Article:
Mexico: a war dispatch

Sergio Aguayo Quezada
25 June 2007

Mexico's president, Felipe Calderón, declared a war on organised crime at the beginning of his period in office. Seven months after his inauguration on 1 December 2006, and a year after Calderón's disputed victory in the bitterly contested election of 2 July 2006, the result is not very encouraging: the state is overwhelmed by the situation and its members are a prime target for gunmen, who continue to fight amongst themselves for market control. Here are six elements of a complex and desperate situation.

Vicente Fox's legacy

The ex-president had a starring role in the weakening of the state. During his period in office, 2000-06 he allowed organised crime to continue to undermine the state monopoly on the use of force. His Procuradúria General de la República (attorney-general's office / PGR), for example, was characterised by its inefficiency and neglect of this issue. An expert on security, Carlos Antonio Flores Pérez, has been patient enough to research all of the press bulletins of this office during this six-year period; citing these and other documents, his investigation concludes that "the fight against high-level corruption linked to drug trafficking virtually collapsed during Vicente Fox's six-year term. Whereas during Ernesto Zedillo's term (1994-2000), diverse high-ranking public officials were arrested, including one governor and several generals," Fox's government "did not legally proceed against any high-level official."Sergio Aguayo Quezada is professor at Mexico's Colegio de Mexico. His website is here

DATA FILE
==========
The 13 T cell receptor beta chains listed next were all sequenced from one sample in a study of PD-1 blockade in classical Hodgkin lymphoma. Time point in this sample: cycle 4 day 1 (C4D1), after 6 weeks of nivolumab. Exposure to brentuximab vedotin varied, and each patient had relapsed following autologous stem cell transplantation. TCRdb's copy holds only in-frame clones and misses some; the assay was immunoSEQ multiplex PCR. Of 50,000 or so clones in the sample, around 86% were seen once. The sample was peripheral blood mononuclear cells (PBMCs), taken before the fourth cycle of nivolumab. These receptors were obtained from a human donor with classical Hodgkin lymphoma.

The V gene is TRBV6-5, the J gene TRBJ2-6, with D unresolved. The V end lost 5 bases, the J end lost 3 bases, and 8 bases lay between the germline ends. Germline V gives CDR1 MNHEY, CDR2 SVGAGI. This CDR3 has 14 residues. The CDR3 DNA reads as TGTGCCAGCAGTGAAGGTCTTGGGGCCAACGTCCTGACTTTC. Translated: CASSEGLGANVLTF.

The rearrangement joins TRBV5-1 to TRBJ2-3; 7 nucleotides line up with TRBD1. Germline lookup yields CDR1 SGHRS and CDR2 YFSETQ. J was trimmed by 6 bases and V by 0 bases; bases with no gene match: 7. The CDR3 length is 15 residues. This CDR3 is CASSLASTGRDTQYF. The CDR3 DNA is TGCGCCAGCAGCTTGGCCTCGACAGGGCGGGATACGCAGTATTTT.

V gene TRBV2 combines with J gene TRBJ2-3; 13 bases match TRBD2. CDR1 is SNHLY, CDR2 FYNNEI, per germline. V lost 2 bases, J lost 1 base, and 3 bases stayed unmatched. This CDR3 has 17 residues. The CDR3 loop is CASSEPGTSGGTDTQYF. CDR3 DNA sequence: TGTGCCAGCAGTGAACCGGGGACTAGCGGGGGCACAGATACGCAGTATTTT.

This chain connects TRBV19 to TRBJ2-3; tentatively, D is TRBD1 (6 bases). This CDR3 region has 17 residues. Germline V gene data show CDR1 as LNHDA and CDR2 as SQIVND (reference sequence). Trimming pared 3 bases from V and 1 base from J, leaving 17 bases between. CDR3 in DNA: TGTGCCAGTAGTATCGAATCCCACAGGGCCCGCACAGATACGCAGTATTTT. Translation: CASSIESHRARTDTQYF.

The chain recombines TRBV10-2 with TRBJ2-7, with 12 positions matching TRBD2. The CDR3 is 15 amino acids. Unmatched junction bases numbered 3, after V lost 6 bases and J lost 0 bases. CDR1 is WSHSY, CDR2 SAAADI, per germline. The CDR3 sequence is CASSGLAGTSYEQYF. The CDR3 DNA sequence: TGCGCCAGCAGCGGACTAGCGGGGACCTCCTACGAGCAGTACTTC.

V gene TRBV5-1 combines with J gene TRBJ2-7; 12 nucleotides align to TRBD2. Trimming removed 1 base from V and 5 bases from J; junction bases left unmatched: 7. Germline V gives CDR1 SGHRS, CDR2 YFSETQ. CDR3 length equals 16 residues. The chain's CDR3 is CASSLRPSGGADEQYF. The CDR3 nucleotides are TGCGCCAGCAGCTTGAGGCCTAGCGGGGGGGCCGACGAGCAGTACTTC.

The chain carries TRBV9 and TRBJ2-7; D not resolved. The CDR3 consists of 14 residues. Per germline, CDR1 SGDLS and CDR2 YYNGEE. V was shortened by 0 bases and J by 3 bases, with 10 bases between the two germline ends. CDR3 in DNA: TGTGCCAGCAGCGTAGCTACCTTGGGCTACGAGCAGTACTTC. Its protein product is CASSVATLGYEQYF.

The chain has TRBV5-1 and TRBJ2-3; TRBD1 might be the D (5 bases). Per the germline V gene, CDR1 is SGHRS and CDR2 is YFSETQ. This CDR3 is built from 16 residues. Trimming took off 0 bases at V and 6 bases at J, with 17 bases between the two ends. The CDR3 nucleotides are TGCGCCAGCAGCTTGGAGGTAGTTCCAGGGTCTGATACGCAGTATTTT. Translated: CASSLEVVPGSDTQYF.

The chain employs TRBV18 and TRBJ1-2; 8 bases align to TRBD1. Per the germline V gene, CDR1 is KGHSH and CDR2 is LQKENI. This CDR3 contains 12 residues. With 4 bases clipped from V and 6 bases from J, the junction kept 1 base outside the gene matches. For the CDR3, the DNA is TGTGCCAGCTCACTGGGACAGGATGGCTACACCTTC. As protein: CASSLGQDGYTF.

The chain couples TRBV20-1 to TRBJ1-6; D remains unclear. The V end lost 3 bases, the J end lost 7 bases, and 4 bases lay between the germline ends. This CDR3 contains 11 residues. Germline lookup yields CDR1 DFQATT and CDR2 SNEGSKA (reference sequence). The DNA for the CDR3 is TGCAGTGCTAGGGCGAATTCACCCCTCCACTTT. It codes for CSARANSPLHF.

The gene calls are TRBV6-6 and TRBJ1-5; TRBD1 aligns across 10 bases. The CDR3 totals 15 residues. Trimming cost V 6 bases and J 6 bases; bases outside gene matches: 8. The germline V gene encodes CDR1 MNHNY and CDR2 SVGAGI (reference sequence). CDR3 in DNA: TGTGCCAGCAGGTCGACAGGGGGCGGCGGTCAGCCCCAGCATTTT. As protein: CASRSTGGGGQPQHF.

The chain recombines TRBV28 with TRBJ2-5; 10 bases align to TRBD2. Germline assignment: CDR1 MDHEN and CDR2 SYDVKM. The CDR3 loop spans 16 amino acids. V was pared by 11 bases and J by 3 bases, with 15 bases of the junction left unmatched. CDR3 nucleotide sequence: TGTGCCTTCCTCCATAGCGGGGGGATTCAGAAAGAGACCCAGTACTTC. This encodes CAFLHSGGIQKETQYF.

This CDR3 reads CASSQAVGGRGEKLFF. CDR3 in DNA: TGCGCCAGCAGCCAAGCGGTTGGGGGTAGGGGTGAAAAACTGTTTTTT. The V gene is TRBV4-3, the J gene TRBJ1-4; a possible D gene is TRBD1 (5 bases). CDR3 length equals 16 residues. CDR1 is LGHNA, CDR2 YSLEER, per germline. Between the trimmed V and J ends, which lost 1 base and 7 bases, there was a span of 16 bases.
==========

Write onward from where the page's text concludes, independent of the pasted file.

Also by Sergio Aguayo Quezada in openDemocracy:

"Mexican democracy in peril"
(21 April 2005)

"America's protean left: José Miguel Insulza and the OAS"
(25 July 2005)

"Washington vs Latin American democracy"
(29 November 2005)

"The Americas' new independence"
(27 March 2006)

"Mexico: a banana republic?"
(19 April 2006)

"Mexico's turbulent election ride"
(16 May 2006)

"Fraud in Mexico?"
(7 July 2006)

"Mexico's democratic lifeline"
(12 September 2006)

"Mexico: on the volcano"
(24 November 2006)

"Mexico: living with drugs"
(16 March 2007)

The state trains the hitmen

Almost 250,000 soldiers have deserted the army in Mexico since 1995; alienated by low salaries, some were tempted by the money dispensed by drug-lords. The army recruits, educates and trains in the poor areas of the country, but the result of the low salaries it pays to its men (the equivalent of around €250 [$335] a month) is predictable: the barracks are prowled by companies and drug-cartels looking to recruit the best and the brightest, and offering the equivalent of €2,000 [$2,640] a month. The exact number of defectors who are tempted by such offers is hard to gauge, but the effect is clear: the transformation of soldiers into well-trained assassins, who are armed with knowledge about the inner workings of the government's security operations, language and strategic approach.

America's cynicism

The shadow projected by geopolitics on Mexican security is a pernicious one. The powerful neighbour, the United States, loves weapons as well as drugs; and millions of the former enter into Mexico. In 2004, a good proportion of the up to 16.5 million illegal weapons that were then in Mexico had been acquired in the 12,000 drug-sale points located on the American side of the 3,000-kilometre border; security specialist Georgina Sánchez, in an unpublished text, concludes from such statistics that Mexico is "on top of a volcano of violence".

The situation is so bad that the Mexican attorney-general, Eduardo Medina-Mora, has accused Washington of being "cynical" in light of the mismatch between what it says and how little it actually does.

The cross-border smuggling of weapons is facilitated by more than American indolence; the fact that the Mexican customs service seems to employ blind or corrupt custom officers is a vital ingredient. From December 2000-December 2005, official numbers reveal that Mexican customs were able to confiscate a mere 1,791 weapons: fewer than one a day.